Fast-Charging Li-Ion Batteries for Electric Vehicles

The widespread adoption of electric vehicles is hampered by issues with charging time and driving range. To provide a review of the current state of these issues in the electric vehicle industry, a paper published online in the Journal of Energy Storage has provided a review of more than 50 studies on fast charging strategies.

Study: Review of fast charging strategies for lithium-ion battery systems and their applicability for battery electric vehicles. Image Credit: Scharfsinn/

Range Anxiety

Problems with charging time and driving range have led to what is commonly termed “range anxiety.” This is preventing drivers from switching to their internal combustion vehicles to new, greener electric alternatives.

Charging infrastructure has not kept pace with the sale of new electric vehicles. Tesla has reported that the uneven distribution of charging points is a major concern for them. The Tesla Model S has a reported range of over 320km, however, meaning that the worry for drivers to make it to a charging point to top up their batteries is lessened, and for shorter journeys is not a worry at all.

Their Model S also has the capability to completely recharge its batteries within 28 minutes.

However, range anxiety is a valid roadblock to electric vehicle uptake (Tesla report that cost does not seem to be a factor) and to overcome this perception, charging infrastructure must be increased and charging times reduced.

Reducing Charging Times

Achieving charge times near that of internal combustion vehicles is the focus of research and development in the electric vehicle industry to overcome range anxiety.

Currently, commonly installed charging points take a few hours to provide a full charge for batteries. Even with increasing driving ranges reported for EVs currently on the road, this is problematic. Sales of electric vehicles are increasing, but not at the rate necessary to move the automotive industry away from fossil fuels.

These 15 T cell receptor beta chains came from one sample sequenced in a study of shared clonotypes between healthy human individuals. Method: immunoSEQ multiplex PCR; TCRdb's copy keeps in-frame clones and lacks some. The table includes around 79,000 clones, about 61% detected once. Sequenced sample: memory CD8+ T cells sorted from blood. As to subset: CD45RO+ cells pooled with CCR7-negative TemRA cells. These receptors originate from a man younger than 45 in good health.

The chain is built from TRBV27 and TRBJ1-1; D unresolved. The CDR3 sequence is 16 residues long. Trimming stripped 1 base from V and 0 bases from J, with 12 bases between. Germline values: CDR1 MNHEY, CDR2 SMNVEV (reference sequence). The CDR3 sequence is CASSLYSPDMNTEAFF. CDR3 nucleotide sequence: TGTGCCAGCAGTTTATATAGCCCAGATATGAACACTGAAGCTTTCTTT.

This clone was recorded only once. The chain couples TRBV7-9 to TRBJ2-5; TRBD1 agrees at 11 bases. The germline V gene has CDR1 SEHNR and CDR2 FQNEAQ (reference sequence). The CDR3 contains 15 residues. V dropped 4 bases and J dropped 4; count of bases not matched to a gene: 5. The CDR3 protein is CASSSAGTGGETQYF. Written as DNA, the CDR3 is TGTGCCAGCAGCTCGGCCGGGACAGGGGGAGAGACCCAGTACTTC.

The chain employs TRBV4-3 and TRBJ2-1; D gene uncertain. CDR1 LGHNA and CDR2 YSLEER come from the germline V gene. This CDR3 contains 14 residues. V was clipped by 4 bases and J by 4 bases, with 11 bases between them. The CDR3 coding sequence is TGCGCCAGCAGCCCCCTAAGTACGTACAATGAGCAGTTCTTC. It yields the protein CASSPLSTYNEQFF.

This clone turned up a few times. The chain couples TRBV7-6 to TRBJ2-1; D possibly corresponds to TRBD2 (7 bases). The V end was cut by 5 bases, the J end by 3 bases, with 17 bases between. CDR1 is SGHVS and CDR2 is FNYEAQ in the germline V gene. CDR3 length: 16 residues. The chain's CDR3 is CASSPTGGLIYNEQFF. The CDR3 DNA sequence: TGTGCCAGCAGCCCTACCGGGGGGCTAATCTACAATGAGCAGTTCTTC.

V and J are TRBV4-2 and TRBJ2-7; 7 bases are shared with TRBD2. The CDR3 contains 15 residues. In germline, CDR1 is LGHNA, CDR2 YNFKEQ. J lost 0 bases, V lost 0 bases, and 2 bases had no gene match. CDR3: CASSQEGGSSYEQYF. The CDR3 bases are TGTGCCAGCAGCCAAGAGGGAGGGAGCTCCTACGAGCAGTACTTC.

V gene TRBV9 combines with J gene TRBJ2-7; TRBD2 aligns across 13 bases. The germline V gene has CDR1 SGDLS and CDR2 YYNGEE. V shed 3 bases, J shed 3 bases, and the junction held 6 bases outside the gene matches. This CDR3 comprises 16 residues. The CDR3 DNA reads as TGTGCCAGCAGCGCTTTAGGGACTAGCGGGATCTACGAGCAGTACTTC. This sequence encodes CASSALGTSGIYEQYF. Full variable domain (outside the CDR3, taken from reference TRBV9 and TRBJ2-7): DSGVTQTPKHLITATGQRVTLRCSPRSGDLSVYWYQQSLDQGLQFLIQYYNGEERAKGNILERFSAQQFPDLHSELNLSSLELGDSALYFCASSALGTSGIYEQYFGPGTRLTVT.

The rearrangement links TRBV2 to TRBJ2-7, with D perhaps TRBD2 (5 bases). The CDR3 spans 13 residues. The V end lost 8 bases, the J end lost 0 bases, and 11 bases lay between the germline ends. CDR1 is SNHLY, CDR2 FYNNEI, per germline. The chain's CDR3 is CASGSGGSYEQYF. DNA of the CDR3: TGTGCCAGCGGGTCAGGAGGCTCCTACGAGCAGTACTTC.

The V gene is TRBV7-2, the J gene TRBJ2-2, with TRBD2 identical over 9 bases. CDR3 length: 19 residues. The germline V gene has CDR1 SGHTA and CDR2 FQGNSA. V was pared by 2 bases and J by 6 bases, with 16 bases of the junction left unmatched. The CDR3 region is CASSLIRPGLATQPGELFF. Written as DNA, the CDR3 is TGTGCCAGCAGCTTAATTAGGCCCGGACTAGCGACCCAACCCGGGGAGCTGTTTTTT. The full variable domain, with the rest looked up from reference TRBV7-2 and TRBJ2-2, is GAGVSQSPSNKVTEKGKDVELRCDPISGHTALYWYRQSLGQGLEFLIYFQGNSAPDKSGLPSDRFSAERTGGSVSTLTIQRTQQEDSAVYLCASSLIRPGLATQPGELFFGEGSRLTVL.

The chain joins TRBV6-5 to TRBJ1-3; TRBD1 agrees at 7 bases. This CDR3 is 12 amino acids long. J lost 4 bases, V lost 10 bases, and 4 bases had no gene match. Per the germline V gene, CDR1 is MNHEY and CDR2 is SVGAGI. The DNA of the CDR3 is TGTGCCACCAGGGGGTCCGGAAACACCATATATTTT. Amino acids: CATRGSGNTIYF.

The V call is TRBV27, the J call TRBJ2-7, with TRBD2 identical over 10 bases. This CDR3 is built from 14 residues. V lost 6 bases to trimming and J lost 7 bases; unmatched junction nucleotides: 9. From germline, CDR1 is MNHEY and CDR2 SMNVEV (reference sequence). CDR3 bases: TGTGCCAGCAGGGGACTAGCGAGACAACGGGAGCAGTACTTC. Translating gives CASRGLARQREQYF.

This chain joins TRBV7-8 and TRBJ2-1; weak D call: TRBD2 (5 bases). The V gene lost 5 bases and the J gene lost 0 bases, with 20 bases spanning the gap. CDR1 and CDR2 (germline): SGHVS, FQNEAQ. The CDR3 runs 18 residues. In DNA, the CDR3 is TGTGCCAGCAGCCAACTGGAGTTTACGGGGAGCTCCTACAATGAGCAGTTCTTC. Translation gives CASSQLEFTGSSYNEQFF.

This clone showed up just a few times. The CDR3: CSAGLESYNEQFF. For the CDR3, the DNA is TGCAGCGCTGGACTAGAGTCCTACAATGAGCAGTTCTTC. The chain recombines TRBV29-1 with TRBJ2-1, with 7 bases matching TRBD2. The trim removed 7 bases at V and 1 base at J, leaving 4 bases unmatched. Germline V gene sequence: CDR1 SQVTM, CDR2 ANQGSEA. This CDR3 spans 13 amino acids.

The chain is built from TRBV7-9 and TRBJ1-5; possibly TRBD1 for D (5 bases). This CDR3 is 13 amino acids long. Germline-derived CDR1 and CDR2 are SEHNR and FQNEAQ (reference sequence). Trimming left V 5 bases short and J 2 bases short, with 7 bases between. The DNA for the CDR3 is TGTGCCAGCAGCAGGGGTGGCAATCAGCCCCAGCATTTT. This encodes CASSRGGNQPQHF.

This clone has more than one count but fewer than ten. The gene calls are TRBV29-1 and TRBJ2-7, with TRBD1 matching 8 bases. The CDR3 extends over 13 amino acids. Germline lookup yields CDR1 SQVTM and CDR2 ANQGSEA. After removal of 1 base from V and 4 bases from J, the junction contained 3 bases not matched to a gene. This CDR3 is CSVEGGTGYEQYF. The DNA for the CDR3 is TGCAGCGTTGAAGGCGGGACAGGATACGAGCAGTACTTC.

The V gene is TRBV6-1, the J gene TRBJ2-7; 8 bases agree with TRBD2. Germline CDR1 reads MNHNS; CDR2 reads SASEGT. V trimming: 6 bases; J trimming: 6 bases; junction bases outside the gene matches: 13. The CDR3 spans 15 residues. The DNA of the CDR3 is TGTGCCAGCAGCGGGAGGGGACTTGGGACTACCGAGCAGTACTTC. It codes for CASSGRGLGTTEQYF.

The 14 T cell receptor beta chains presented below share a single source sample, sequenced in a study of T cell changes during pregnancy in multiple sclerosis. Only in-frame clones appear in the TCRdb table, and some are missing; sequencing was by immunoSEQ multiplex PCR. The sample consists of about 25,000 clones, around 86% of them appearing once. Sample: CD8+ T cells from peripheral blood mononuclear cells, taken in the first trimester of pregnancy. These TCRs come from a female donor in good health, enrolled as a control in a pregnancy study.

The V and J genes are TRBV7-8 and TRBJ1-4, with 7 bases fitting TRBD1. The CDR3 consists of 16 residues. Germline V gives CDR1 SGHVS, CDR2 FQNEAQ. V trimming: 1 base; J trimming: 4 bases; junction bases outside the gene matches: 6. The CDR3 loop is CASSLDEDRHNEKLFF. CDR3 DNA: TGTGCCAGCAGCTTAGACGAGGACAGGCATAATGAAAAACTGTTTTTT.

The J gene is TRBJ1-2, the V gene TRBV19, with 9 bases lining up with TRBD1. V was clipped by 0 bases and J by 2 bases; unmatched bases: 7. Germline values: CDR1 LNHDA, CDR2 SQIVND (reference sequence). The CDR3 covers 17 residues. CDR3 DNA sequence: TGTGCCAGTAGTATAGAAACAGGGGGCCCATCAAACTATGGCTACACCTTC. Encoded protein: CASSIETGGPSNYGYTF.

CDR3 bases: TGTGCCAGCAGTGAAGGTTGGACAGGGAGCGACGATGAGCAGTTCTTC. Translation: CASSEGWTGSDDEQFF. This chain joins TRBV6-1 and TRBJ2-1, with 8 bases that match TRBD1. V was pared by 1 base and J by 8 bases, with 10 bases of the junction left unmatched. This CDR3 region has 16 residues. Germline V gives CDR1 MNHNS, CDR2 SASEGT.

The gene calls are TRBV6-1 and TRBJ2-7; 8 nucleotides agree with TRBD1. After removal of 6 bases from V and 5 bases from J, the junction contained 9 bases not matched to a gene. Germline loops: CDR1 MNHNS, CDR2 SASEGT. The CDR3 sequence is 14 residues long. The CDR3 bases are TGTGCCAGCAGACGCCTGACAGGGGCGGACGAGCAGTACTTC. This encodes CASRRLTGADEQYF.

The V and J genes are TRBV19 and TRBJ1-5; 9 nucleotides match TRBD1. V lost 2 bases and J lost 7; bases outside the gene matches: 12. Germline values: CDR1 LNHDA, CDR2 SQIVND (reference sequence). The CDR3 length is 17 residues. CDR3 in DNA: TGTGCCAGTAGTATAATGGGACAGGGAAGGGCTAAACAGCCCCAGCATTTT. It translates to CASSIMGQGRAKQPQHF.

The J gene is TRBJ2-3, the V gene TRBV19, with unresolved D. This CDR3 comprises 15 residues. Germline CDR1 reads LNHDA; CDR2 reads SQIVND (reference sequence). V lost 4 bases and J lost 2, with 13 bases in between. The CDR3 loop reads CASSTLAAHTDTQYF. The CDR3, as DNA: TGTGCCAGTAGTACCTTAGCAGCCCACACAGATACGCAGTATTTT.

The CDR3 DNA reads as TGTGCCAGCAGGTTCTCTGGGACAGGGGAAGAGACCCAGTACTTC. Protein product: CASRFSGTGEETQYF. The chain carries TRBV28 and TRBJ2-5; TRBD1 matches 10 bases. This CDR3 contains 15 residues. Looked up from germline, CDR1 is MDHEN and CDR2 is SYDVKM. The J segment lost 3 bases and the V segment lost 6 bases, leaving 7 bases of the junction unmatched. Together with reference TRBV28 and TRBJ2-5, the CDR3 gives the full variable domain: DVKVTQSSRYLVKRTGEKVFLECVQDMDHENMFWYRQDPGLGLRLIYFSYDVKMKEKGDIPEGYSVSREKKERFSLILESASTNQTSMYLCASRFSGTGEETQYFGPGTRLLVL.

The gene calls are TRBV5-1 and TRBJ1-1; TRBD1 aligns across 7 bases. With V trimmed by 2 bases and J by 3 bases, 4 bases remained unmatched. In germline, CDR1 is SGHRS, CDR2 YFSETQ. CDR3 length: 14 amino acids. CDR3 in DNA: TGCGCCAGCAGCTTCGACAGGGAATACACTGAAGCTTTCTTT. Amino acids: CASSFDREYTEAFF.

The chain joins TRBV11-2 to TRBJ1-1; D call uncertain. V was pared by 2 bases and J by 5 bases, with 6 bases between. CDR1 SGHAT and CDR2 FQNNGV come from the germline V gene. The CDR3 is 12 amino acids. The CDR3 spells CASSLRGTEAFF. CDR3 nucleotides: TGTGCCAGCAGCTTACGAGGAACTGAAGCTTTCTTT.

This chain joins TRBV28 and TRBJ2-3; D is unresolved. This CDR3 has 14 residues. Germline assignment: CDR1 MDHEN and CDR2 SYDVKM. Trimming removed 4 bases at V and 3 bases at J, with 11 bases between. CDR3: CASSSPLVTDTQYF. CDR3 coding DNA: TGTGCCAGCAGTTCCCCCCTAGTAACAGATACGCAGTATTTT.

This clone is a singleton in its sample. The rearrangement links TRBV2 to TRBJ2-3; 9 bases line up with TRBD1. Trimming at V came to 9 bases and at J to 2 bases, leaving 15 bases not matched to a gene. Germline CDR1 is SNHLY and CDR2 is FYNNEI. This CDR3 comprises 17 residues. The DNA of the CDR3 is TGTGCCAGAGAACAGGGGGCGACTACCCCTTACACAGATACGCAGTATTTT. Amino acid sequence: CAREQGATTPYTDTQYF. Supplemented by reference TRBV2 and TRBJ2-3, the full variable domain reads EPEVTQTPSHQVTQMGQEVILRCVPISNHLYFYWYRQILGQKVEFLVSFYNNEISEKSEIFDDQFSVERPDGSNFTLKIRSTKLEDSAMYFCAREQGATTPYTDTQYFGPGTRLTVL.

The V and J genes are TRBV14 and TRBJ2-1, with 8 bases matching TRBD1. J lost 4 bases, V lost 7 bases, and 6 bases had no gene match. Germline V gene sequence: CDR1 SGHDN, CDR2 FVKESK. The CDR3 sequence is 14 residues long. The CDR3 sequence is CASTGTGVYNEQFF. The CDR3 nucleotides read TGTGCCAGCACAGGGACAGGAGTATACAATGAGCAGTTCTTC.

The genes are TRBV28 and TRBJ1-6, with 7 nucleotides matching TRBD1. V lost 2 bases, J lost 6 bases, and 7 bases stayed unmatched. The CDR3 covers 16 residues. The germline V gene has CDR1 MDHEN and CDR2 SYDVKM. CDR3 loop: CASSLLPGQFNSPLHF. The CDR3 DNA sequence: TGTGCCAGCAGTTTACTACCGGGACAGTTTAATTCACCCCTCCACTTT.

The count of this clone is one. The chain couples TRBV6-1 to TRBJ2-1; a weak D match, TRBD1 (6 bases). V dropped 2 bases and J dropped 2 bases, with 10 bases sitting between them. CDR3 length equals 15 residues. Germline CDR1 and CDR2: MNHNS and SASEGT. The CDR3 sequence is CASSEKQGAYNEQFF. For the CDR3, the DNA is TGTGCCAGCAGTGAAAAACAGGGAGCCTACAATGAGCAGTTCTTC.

Limitations of Batteries

Whilst it is pertinent to drastically improve charging times for widespread uptake of electric vehicles, it is not simply a case of increasing the level of current used to charge them. This can cause disproportionate aging of lithium-ion batteries, leading to power, capacity, and safety issues during journeys. Fast charging operates at the physical limits of lithium-ion batteries and decreasing charging times is not an easy task.

One of the many options that have been considered in recent years is to simply increase the number of batteries used, but even though this improves charging time whilst keeping the current rate constant, the increased weight of more batteries severely impacts the vehicle’s performance. This solution is not sustainable.

Problems at the battery level include lithium accumulation and deposition at the anode-electrolyte interface, heat generation and control, gas evolution, solid electrolyte interphase growth, electrolyte decomposition, and localized volume changes that can lead to particle cracking and mechanical tensions. These effects during operation severely impact the performance, safety, and longevity of lithium-ion batteries.